Sex and age differences in the diet of the Eurasian Sparrowhawk (Accipiter nisus) using web-sourced photographs: exploring the feasibility of a new citizen science approach. Panter, C.T. & Amar, A. 2021. IBIS. DOI: 10.1111/ibi.12918 VIEW
Background behind the research
Many birds display sexual size dimorphism where one sex is bigger than the other. Such differences can subsequently affect prey choice between the sexes. For ornithologists, making sense of diet differences is fundamental to fully understand the ecology of a species as this can have substantial implications when examining a species’ response to environmental change. Diet differences may also be a function of age due to a lack of hunting efficiency, foraging experience or prematurity of vital body parts used for feeding. As scientists our understanding of these differences is often hampered by the difficulty of obtaining diet data for younger non-breeding birds, since most studies tend to focus on breeding adults at their nests.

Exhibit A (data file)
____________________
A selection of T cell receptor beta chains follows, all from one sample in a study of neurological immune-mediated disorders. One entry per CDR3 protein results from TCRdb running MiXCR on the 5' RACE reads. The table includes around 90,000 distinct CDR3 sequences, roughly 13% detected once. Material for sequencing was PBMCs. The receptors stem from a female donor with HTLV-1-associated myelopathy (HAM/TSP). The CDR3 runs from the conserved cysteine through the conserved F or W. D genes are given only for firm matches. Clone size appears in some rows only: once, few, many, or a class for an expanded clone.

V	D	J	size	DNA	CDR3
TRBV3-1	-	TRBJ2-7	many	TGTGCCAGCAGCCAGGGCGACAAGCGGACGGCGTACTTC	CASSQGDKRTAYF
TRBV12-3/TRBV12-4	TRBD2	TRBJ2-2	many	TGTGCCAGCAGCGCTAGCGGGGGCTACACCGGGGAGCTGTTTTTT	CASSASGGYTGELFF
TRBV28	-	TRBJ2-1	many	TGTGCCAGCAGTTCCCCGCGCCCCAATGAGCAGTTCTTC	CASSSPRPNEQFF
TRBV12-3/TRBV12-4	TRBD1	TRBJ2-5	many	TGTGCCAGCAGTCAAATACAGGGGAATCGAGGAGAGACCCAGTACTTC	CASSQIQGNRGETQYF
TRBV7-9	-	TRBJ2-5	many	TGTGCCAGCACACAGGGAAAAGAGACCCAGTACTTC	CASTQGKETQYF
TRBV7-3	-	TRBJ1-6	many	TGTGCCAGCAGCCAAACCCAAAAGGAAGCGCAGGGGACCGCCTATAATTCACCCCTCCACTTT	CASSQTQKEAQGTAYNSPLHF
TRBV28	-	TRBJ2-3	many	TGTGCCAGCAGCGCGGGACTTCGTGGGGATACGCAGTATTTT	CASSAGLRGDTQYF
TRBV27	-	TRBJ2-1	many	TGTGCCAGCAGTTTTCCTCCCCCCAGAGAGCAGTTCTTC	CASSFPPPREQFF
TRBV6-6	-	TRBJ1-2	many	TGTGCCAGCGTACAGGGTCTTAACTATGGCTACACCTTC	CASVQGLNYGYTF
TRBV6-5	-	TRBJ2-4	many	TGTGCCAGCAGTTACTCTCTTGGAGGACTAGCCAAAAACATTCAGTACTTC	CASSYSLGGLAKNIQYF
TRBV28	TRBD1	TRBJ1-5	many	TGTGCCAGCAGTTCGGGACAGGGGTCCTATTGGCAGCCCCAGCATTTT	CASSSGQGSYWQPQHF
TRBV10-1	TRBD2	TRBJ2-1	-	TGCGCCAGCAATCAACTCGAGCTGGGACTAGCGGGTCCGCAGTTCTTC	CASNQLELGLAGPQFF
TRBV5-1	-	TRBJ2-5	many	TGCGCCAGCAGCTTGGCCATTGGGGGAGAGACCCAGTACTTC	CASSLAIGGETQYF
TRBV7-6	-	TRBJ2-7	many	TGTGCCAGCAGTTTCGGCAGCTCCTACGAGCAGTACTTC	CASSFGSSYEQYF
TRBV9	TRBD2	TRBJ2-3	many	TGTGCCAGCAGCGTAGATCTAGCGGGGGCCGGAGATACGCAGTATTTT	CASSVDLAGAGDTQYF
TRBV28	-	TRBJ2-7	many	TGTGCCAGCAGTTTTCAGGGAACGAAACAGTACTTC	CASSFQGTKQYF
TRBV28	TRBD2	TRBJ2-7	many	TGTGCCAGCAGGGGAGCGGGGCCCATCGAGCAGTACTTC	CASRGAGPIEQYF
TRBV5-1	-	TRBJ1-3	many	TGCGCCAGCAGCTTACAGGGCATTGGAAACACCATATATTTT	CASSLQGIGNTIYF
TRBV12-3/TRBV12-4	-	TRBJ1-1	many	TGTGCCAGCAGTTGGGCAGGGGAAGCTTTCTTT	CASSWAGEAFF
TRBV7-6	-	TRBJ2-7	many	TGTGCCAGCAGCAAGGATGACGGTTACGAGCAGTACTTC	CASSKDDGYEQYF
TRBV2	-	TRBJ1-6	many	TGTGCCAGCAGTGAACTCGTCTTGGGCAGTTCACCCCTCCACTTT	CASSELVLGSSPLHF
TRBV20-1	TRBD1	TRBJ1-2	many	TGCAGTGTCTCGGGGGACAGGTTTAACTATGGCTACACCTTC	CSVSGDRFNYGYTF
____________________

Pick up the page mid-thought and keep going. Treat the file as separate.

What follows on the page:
Within raptor research, usual methods to study diet (e.g. prey remains or pellet analyses) are often biased toward the breeding season or at least to breeding individuals. These methods tend to only capture prey brought back to the nest and often do not assign prey items to either sex or age group. Cameras and hides also suffer some of the same limitations and are invariably restricted to sampling a very small proportion of the population (e.g. breeding pairs).
The only method that has been able to identify sex-related diet differences is the use of VHF radiotelemetry coupled with activity sensors fitted onto the backs of Northern Goshawks (Accipiter gentilis) (Rutz 2003) or using dynamic GPS-GSM tags on Martial Eagles (Polemaetus bellicosus) (Hatfield 2018). However, such an approach only provides data for tagged individuals and requires high financial and time-investments; making it non-accessible for many researchers especially those from low-income countries.
The use of web-sourced photographs is potentially a new method to examine raptor diet overcoming several pre-existing limitations and has previously been used to explore geographic variance in the diet of Martial Eagles across Africa (see Naude et al. 2019).